- In A Madness of Angels, each section of the book consists of Matthew tracking down and killing or defeating the head of one of the subsidiaries of the Tower, until the climactic scene where he fights the head of the Tower itself. More or less.
- In the original novel Dracula, the vampire hunters have to track down and destroy the 50 boxes of earth Dracula transported to London from Transylvania and scattered throughout the city so that he will have no safe haven to go to when the sun rises or to change his shape.
- In the Star Trek: Deep Space Nine Relaunch novels, Iliana Ghemor is on a mission to kill every version of Kira Nerys in the multiverse .
“I don’t fault you for not seeing the big picture, Captain. After what was done to me, it took me a while to understand what I needed to do so that I could be whole again. But when I meet the Prophets, they’ll see inside me, just as they did with your Emissary. They’ll understand what I need to get my life back. And I’ll use the Soul Key to find every other Kira that has laid claim to a piece of my soul”.
- In The Hunger Games, twenty-four adolescents are thrown into an arena to fight to the death until only one is left alive. Throughout the book, the main character frequently recounts how many competitors are left.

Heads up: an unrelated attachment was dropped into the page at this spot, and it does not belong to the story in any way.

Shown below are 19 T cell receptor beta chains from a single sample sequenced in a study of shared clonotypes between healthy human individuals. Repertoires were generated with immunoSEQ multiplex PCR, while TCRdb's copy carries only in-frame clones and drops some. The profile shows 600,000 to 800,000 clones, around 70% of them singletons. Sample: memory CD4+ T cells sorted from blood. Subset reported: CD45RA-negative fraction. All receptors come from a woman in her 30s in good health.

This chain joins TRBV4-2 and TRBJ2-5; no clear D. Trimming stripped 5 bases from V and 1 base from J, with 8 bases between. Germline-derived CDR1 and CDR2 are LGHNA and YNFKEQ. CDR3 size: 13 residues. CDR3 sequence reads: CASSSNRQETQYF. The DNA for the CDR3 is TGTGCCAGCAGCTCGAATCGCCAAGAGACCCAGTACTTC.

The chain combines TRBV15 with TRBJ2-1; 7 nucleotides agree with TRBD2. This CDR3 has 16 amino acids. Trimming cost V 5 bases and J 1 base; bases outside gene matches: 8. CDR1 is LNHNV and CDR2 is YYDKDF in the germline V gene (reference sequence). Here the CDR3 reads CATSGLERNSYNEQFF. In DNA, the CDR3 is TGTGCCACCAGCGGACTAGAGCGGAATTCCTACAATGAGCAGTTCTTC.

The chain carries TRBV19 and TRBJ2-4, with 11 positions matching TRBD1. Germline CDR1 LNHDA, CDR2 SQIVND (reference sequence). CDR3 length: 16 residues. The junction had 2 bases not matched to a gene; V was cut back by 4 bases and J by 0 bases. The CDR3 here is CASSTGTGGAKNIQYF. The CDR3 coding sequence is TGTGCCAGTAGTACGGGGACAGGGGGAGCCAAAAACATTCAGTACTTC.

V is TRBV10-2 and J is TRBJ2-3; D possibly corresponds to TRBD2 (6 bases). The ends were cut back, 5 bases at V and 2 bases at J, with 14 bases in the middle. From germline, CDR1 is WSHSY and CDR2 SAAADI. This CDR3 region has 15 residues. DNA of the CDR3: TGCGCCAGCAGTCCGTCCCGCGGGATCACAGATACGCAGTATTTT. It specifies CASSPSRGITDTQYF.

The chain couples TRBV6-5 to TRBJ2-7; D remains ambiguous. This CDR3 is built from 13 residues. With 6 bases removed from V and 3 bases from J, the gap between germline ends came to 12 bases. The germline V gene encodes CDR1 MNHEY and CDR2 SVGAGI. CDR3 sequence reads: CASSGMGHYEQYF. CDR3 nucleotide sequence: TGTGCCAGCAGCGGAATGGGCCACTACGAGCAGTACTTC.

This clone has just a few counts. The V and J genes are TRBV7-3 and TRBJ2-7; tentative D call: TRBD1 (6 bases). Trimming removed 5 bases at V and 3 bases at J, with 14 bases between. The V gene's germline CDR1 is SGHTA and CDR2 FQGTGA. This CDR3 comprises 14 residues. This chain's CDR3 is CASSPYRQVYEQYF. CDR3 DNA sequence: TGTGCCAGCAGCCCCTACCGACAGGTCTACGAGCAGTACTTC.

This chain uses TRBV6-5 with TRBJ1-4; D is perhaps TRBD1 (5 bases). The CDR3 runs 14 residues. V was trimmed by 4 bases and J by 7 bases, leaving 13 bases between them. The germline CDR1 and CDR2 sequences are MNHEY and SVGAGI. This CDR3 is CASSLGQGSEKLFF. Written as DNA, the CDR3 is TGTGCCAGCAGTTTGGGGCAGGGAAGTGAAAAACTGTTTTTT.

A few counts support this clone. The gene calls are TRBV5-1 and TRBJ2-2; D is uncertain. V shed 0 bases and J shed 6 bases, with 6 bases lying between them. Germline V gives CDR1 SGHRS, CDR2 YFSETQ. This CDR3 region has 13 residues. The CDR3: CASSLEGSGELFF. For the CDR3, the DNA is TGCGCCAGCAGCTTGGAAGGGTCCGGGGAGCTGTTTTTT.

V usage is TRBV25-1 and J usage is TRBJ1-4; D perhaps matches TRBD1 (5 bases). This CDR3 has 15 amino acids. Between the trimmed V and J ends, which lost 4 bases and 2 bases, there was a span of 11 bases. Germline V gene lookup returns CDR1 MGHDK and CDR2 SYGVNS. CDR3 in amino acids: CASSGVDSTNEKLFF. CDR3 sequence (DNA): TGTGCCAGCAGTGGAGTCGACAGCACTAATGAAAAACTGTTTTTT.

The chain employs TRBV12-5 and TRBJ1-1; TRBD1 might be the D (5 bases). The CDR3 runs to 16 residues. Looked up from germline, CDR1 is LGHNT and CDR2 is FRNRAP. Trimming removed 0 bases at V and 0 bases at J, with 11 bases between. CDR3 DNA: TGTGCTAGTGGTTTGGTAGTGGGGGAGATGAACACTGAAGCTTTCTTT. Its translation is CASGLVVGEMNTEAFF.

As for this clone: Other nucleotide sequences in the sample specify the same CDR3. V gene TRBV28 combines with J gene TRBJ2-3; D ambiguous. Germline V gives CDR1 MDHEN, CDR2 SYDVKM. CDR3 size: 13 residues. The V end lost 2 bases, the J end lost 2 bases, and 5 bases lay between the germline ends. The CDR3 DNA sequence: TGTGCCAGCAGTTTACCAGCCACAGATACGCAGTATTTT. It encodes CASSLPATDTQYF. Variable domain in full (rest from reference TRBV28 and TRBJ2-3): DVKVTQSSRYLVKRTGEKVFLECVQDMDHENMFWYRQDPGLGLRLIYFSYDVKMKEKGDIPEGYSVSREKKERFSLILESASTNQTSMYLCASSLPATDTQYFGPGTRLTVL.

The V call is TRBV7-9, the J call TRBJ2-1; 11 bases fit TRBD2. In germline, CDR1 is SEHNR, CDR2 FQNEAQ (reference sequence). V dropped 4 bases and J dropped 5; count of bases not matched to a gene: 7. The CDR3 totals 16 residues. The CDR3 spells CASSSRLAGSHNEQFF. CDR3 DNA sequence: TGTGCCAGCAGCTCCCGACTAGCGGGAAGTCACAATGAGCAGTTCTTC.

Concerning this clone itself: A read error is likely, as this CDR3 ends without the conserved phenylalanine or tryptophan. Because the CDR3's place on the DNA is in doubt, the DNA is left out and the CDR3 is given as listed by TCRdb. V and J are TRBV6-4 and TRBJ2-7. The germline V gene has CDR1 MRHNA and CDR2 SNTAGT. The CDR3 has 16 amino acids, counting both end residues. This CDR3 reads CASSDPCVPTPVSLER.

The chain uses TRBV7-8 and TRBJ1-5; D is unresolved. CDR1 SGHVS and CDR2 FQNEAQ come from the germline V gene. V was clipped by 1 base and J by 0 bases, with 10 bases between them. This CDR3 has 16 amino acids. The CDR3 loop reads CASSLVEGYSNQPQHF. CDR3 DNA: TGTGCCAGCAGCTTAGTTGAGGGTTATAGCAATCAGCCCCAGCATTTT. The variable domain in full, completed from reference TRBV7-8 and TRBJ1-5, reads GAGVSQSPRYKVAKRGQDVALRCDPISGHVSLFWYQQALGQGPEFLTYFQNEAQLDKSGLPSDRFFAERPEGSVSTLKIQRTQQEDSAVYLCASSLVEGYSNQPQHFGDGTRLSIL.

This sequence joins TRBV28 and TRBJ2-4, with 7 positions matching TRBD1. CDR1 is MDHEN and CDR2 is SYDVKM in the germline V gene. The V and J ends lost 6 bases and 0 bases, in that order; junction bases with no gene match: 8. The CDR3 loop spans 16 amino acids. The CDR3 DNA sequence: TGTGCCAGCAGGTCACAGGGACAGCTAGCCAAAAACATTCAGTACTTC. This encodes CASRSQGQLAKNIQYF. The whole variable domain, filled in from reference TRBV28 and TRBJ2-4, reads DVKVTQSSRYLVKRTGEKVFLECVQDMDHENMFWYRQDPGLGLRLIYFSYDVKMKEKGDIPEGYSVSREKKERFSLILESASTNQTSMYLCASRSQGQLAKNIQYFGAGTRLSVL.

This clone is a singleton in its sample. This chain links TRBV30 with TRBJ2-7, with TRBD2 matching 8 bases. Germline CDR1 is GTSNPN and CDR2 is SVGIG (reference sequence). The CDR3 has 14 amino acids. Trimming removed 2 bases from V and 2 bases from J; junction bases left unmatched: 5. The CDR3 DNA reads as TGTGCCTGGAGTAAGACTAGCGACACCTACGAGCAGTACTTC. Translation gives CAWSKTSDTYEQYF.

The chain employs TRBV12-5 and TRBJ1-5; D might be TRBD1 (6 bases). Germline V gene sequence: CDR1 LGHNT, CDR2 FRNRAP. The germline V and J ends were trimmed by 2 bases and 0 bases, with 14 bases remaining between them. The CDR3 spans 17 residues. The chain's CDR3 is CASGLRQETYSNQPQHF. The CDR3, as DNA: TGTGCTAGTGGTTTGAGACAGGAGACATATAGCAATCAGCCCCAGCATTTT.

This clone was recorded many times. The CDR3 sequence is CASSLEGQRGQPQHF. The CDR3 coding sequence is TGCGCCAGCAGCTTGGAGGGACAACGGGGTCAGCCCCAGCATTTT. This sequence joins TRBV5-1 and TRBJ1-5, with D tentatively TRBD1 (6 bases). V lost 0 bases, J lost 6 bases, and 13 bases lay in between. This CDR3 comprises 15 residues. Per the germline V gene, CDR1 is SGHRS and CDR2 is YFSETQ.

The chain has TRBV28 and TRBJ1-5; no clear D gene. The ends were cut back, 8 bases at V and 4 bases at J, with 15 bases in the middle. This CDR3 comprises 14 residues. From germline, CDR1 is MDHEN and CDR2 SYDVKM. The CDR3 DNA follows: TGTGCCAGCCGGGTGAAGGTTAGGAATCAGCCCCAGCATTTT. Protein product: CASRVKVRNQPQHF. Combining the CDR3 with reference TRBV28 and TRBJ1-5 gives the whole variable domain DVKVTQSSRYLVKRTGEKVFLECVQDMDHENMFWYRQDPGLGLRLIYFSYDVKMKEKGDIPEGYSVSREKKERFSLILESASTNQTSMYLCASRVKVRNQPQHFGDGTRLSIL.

- Battle Royale is similar to The Hunger Games in that it involves a group of young people being forced into a game where the objective is for each of them to kill their competitors and to be the last boy or girl standing. In this case, the number of kids who are still alive is noted at the end of each chapter.
Live Action TV
- Sylar to other superpowered people in Heroes, although it's more like a combination of both this and Gotta Catch Them All.
- And in season 2, Adam Monroe targets the original founders of the Company as part of a Roaring Rampage of Revenge.
- Uther's Roaring Rampage of Revenge against magic users in Merlin probably counts.
- Kamen Rider Decade has the titular hero being told that, in order to avert the collapse of The Multiverse, he has to travel to the realities of the last nine Heisei Kamen Rider series and kill all of the heroes. He refuses, of course, and helps the Riders. It turns out that the collapse proceeded apace, accelerated by the villains but inevitable with or without them. When Decade was provoked into going to his Superpowered Evil Side, slaughtering all Riders as Decade Fury, the worlds, no longer being forced together by the Riders' powers, were all restored to their original states - including the slain Riders. It turned out plan A was the right one and Everybody Lives in the end.
- Kamen Rider Drive has to kill all 108 Roidmudes to save the world from their rampage. It is as simple as it sounds. Individual numbers get crossed out on a checklist as the story goes on.
- Ziggzagged in Kamen Rider Ex-Aid: Kamen Rider Chronicle can end only if a player clears all the games it consists of and clearing a game usually means defeating its Bugster. First stage Bugsters are simply video game characters, so defeating them is the only way. Second stage Bugsters are video game people and can be reasoned with. CR Crew uses a picture overview of all games to plan their next steps rather than as a "we have to kill so and so" list.